Less than a year after it's grand opening, the Sports Museum of America has closed its doors. On May 6, 2008, I attended the opening of the Sports Museum of America in downtown Manhattan. There were actually two openings -- one during the daytime with Mayor Michael Bloomberg, Eli Manning, Billie Jean King and other dignitaries, and another during the evening with more sports figures and celebrities, including Oksana Baiul. (View my coverage at both events here.) The museum partnered with more than 60 sports halls of fame, including the World Figure Skating Museum & Hall of Fame, to showcase treasured memorabilia and was also the new home of the Heisman Trophy. In mid-February 2009, the Board of Directors decided to end this money-losing venture and the museum closed last week. Currently, the board is asking $10 million to any prospective buyer; otherwise, the memorabilia will be returned to the owners and/or the museums where they came from.
What a bummer and the concept was such a good one too! Consider this -- a place to see the breadth of all the great sports America participates in and not just baseball, basketball and football. There was a great interactive section highlighting the Billie Jean King International Women's Sports Center and even a figure skating exhibit with Kristi's Olympic dress, Sasha's Olympic skates, and much more. The only criticism I had was the admission price -- at $27 per adult and going down to $20 for children, this was a pretty expensive museum to take the family. You had two levels of museum-y stuff to see and do but would visitors shell out this much money? With the economy in a tailspin, I guess the answer was no.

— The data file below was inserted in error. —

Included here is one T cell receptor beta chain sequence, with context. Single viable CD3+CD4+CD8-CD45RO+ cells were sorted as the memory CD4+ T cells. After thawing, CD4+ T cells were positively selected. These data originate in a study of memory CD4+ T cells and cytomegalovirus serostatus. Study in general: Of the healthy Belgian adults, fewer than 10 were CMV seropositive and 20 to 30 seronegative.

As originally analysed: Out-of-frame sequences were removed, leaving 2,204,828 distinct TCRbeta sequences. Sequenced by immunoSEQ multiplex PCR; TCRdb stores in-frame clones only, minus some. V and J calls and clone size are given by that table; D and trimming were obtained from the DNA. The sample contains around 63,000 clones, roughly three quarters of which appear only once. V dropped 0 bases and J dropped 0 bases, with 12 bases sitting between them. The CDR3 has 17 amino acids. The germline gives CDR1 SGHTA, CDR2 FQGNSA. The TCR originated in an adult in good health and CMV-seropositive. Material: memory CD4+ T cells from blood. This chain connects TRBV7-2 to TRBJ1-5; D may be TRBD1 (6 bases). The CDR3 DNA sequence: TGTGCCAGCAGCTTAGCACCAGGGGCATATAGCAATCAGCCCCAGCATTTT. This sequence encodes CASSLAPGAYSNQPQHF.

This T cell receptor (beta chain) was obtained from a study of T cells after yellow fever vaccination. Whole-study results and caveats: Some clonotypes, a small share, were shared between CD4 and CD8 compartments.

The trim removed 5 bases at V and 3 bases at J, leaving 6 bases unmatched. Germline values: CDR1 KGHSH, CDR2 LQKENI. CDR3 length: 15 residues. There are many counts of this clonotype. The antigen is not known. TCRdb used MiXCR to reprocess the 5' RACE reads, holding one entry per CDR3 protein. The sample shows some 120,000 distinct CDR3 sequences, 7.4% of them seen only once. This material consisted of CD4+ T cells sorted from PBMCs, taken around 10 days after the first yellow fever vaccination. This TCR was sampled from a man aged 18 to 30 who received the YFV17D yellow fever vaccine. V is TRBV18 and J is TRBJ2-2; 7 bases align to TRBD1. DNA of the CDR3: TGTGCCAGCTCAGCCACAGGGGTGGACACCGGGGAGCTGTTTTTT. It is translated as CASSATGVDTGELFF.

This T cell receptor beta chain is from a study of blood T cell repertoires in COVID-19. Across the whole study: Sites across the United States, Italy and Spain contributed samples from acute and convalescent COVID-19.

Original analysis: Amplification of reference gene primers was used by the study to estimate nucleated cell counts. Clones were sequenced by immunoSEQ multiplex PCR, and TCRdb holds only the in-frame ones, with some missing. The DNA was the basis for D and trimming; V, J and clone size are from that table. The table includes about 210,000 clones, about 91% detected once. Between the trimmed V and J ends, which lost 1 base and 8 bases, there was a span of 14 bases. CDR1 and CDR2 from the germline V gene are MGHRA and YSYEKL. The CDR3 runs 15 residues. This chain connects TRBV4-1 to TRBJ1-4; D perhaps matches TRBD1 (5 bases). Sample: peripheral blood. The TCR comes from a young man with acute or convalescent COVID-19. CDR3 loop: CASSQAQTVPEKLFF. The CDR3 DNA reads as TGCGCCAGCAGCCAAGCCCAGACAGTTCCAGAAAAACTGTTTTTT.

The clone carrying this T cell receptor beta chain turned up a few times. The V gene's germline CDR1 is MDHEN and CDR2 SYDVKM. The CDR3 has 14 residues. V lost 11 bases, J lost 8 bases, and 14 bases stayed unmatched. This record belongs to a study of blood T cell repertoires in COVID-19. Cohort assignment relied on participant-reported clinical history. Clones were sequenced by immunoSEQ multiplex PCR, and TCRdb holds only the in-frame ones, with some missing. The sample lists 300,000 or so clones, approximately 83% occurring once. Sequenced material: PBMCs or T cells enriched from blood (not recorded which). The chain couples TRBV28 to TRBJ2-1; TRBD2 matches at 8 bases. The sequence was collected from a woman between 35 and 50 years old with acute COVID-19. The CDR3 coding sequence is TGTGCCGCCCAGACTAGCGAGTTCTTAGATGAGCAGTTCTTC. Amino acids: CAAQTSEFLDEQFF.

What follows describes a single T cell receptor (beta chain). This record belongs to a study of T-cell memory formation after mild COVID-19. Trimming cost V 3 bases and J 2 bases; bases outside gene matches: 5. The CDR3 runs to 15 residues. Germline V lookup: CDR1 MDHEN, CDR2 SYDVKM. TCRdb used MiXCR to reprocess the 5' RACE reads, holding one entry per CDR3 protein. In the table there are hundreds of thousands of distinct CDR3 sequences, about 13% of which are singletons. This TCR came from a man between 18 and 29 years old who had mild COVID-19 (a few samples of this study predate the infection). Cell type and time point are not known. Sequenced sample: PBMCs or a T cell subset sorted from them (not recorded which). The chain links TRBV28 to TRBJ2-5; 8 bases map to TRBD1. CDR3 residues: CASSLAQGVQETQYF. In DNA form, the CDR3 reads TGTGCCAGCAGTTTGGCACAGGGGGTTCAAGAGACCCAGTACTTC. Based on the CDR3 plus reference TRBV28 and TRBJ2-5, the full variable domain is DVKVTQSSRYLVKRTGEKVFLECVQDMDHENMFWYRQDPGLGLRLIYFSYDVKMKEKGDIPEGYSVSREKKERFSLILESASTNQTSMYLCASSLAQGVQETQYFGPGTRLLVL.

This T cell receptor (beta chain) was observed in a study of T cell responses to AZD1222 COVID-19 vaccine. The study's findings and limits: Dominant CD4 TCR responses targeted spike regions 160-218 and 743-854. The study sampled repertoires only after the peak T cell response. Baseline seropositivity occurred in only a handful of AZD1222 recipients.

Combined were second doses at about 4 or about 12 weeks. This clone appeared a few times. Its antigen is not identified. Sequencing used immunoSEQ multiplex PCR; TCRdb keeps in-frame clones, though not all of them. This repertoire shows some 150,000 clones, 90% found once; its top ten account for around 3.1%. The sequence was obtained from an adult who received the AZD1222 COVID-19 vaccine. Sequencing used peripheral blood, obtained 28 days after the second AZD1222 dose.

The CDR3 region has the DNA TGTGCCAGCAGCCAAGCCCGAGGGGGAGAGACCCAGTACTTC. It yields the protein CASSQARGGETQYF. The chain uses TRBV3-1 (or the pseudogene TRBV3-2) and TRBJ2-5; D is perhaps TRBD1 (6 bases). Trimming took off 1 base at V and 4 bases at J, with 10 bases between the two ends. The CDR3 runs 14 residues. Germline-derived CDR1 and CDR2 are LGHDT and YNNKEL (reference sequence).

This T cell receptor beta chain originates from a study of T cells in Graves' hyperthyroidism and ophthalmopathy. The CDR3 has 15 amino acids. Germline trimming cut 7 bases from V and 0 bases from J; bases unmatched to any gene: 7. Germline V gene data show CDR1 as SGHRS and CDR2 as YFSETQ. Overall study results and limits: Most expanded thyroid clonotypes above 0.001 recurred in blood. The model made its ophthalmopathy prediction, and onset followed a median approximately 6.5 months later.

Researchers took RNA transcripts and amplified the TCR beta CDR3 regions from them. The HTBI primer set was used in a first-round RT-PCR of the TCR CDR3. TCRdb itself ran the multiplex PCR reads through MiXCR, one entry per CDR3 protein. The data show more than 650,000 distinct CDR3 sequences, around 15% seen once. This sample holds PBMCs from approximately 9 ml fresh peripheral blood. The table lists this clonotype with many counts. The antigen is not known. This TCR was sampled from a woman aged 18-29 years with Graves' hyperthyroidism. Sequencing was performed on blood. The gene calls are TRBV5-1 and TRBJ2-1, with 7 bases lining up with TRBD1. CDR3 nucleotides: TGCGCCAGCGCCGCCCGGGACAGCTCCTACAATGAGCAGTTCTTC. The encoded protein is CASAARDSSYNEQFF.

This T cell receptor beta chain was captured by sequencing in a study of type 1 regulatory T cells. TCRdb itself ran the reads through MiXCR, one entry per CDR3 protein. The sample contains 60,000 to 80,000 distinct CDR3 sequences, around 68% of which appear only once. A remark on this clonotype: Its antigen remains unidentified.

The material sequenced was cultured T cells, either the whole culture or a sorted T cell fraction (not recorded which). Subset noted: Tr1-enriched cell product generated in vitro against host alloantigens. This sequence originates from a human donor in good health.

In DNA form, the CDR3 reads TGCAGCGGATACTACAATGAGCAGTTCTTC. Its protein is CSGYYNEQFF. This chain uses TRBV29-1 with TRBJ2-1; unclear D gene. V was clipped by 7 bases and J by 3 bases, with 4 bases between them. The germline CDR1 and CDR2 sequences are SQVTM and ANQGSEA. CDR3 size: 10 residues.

This week's New York magazine has listed some items from the museum's collection that will be returned, including (see illustration below, from left to right):
- Lace-up basketball from the early-twentieth century, on loan from the Basketball Hall of Fame
- Souvenir boxing glove signed by Muhammad Ali and Joe Frazier to promote their second fight at Madison Square Garden on January 28, 1974
- Tony Hawk’s trophy from a 1979 youth skateboarding competition in which he placed second
- Dale Earnhardt Jr.’s helmet from the 2001 Rolex 24 Hours of Daytona, his last race with his father, Dale Sr., who died in a crash later that month